The Elders

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Bringing intergenerational dialogue to Rio+20

“You have not told us to 'calm down', that we don't need to be radical; you have instead told us that we have the power to make change happen – and that is what we need to hear!” Sara Svensson

In June 2012, following eight weeks of online debate, the Elders and ‘Youngers’ travelled to Brazil for Rio+20, the UN summit on sustainable development.

Fernando Henrique Cardoso, Gro Harlem Brundtland and Mary Robinson joined the four Youngers Esther Agbarakwe from Nigeria, Pedro Telles from Brazil, Marvin Nala from China, and Sara Svensson from Sweden to continue their dialogue face-to-face and bring an intergenerational perspective to the conference.

"I'm very pleased to see young people so engaged in building a better world at Rio+20. You're bringing a fresh perspective on environmental issues, not a technocratic approach.”

Before the conference started, former President of Brazil Fernando Henrique Cardoso met a group of young activists from around the world to exchange ideas and discuss the plans for Rio+20.

The group included representatives from TckTckTck’s Adopt a Negotiator project and Oxfam International’s global network of young Action Partners.

"It's important to start a dialogue, to listen to each each other’s ideas." Marvin Nala from China, onstage at Rio+Social with Mary Robinson, Gro Harlem Brundtland and his fellow Youngers

Asked by the Elders how to get older people engaging with the issue of sustainable development, Marvin suggested that widening access to Twitter, Facebook, Sina Weibo (the largest Chinese micro-blogging website) and other social networking platforms could encourage members of the Elders’ generation to engage with these important issues.

“We should not grow ‘at any cost’. We need to direct our growth in a way that reduces inequality and poverty, and preserves the environment.”

Brazilian activist Pedro Telles joins former Brazilian President Fernando Henrique Cardoso to answer questions from The Elders’ supporters about Brazil’s role as an emerging economic power, the Rio+20 negotiations, and the impact of civil society mobilisation at the conference.

Watch the video Q&A - and find more Elders+Youngers Q&As

The Youngers joined their fellow activists in posting messages about the Rio+20 summit at the main conference building, Rio Centro.

“The future belongs to them; I have the past, they have the future." Fernando Henrique Cardoso emphasises the role of the Youngers at the Elders+Youngers press conference in Rio.

Read the press release: The success or failure of Rio+20 will be a defining moment for today’s youth

“We have to keep confident, to pick the good pieces from the document and run with what we now have. We know that this is our duty, our responsibility it's what we have to do for the coming generations."

Gro Harlem Brundtland speaking at a United Nations Foundation dinner, where she received from Ted Turner an award marking 25 years since the seminal report of the World Commission on Environment the ‘Brundtland Commission’ - and commemorating her work towards sustainable development.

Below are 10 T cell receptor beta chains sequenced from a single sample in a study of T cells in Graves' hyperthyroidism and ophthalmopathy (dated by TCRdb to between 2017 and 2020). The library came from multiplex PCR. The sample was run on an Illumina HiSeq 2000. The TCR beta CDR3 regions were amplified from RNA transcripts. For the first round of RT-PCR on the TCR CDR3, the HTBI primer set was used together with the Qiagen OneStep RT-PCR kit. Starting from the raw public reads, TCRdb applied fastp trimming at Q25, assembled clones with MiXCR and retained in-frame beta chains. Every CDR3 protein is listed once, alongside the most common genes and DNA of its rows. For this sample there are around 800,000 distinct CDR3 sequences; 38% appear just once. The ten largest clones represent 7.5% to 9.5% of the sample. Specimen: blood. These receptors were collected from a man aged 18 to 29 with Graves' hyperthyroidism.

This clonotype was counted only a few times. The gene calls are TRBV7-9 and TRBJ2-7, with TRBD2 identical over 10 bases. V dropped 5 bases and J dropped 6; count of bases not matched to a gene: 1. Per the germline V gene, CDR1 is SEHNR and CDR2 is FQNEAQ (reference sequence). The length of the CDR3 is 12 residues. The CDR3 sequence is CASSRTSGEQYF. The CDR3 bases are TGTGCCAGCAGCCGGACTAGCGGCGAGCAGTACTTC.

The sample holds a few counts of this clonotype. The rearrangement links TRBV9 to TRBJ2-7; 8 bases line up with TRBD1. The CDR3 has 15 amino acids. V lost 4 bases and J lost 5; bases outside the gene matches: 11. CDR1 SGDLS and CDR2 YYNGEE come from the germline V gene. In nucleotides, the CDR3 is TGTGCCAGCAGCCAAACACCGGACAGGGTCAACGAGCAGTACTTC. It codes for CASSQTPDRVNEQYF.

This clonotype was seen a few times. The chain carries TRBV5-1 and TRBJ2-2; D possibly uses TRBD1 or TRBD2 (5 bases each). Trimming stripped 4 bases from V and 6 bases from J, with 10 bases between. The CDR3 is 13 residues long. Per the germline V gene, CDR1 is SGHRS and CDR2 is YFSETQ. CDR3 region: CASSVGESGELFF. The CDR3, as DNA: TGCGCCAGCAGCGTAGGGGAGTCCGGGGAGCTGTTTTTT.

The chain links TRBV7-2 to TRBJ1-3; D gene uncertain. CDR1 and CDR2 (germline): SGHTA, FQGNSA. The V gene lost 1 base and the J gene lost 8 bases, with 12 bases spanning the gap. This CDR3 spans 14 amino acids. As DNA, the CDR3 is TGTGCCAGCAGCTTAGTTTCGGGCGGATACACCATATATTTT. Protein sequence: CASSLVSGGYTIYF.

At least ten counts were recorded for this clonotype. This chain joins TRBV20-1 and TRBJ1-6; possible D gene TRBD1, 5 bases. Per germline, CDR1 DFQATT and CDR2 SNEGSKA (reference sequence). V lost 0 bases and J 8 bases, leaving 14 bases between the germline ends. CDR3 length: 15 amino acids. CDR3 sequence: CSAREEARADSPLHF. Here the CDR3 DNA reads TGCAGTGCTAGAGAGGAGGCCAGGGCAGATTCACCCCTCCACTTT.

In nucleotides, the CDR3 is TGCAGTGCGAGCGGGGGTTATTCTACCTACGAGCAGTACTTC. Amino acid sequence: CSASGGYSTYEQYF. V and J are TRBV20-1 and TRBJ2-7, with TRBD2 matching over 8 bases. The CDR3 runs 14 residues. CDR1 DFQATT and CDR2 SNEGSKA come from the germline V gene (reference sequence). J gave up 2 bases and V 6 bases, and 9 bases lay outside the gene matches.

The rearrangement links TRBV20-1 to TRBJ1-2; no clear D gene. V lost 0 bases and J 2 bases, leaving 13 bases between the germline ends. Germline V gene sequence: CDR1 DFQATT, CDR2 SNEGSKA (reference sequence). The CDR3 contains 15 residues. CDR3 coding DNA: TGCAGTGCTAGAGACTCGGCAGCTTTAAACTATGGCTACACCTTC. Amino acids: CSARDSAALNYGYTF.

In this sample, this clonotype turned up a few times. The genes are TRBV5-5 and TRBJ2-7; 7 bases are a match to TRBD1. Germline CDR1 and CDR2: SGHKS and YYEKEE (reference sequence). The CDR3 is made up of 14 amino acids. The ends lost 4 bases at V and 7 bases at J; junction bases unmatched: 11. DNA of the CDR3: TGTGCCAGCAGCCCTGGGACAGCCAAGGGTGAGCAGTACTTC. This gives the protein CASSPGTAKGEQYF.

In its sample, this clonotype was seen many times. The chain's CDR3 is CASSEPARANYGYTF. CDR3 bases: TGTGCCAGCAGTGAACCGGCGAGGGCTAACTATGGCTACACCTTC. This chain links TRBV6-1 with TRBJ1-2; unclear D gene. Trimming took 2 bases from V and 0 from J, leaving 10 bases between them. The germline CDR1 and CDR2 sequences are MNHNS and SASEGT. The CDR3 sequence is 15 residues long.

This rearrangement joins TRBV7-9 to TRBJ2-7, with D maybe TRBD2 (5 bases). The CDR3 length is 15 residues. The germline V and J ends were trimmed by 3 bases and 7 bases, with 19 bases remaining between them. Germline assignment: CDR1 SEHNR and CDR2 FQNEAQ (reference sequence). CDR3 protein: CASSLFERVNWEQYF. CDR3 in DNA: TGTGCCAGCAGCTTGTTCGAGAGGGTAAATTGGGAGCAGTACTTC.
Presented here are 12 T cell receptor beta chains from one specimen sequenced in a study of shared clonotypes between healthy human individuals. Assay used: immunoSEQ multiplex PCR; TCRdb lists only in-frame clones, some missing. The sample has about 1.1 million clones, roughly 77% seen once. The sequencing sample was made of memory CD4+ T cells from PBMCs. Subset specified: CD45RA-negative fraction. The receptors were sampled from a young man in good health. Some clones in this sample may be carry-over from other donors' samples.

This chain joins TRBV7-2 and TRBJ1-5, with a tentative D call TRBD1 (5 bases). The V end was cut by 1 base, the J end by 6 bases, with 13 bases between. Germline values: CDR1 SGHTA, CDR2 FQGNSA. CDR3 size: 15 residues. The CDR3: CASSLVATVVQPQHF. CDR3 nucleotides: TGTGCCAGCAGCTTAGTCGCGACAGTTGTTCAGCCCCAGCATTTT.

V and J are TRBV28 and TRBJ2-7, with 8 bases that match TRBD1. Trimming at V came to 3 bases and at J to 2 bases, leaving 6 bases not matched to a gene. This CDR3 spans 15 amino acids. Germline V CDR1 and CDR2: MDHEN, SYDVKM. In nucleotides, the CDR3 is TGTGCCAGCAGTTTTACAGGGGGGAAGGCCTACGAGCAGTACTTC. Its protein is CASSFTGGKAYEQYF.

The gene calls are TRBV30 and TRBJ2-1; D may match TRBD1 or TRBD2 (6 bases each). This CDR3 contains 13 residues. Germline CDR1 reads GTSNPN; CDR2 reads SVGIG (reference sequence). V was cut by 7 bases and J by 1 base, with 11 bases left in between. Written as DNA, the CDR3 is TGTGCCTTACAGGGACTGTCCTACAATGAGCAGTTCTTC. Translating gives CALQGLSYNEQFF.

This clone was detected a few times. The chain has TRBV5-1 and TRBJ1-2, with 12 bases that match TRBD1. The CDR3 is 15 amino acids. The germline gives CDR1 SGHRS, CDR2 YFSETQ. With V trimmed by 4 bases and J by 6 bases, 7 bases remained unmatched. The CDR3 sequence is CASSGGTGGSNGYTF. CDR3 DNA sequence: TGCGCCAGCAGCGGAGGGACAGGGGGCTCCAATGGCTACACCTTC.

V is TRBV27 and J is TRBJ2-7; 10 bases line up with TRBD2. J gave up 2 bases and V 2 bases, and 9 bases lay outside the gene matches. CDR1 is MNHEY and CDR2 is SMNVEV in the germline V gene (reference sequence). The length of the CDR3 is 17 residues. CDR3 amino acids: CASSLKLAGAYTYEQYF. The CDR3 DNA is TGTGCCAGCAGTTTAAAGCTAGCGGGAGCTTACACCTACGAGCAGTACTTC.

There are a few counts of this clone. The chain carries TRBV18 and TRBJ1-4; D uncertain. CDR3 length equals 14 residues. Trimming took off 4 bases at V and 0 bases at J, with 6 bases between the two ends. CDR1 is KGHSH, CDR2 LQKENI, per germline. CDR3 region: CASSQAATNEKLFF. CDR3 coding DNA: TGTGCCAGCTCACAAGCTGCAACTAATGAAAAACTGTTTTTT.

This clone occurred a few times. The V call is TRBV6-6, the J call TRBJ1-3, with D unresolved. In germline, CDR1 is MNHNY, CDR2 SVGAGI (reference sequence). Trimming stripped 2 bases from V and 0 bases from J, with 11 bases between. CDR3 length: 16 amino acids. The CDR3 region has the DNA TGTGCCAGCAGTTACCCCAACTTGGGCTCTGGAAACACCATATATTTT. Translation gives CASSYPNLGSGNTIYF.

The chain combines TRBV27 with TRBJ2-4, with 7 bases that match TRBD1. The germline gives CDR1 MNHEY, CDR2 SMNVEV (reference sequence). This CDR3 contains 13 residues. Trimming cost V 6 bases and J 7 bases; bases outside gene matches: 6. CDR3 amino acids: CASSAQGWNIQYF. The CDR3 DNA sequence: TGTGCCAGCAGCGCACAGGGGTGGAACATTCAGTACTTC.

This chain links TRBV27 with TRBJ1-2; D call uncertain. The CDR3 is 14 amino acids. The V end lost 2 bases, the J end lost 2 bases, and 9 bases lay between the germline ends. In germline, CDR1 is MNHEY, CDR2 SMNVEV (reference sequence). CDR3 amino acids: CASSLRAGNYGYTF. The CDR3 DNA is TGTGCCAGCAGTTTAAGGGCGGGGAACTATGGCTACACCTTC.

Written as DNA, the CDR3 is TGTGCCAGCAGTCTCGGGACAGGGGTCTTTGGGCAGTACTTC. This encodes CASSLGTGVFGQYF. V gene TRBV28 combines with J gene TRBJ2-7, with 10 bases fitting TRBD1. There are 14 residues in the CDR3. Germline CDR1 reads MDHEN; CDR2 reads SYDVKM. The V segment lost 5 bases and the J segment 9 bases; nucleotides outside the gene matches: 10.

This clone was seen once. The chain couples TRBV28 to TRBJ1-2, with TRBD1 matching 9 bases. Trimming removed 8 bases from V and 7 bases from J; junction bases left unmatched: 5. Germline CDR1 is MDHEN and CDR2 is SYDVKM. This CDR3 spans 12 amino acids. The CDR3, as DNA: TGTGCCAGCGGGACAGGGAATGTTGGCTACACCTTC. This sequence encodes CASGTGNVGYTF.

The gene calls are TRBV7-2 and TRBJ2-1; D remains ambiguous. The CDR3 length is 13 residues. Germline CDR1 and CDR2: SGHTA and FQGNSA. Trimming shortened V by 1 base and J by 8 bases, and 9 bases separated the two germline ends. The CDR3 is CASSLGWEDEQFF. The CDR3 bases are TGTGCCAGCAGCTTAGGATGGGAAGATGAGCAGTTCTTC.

“It has been really inspiring and empowering to be in this dialogue with you. You have not told us to 'calm down', that we don't need to be radical; you have instead told us that we have the power to make change happen and that is what we need to hear!"

Swedish activist Sara Svensson gives a speech at the dinner honouring Gro Harlem Brundtland’s contribution to sustainable development.

At a side event on Energy, Gender and Economic Growth with Norwegian Prime Minister Jens Stoltenberg and UN Secretary-General Ban Ki-moon, Gro Harlem Brundtland spoke about women’s participation in the economy, arguing that it is both a human right and something that is economically valuable. She welcomed the inclusion of clean energy in the Rio+20 Outcome Document, emphasising its centrality to the economy, the environment and to the well-being of women and their communities.

The event was organised by the Norwegian government and co-hosted by The Elders, UN Foundation and World Bank.

Gro Harlem Brundtland is interviewed on her way to the Women Leaders’ Summit on the Future Women Want.

"I am really impressed by most of this text, but there must be no backsliding on fundamental principles. This is not the signal to send to women today."

Speaking at the Women Leaders’ Summit on ‘the Future Women Want’, Mary Robinson emphasised the importance of ensuring reproductive rights were included in the draft of the Rio+20 Outcome Document.

Fellow Elder Gro Harlem Brundtland also spoke at the event, as did Brazil’s President Dilma Rousseff, among other women leaders.

Read Mary Robinson’s opinion piece on Rio: Was Rio+20 a failure of political leadership?

Though disappointed with the outcome of the Rio+20 conference, both the Elders and Youngers are determined to continue working and mobilising for a sustainable development future.

“I know that far from becoming disillusioned, you and your peers will work harder than ever to drive the change we need,” Gro Harlem Brundtland told the Youngers.

In a final week of debate, they reflect on Rio+20 and ask ‘what next?’

Photos: Cristina Lacerda | Manoela Ferreira | The Elders

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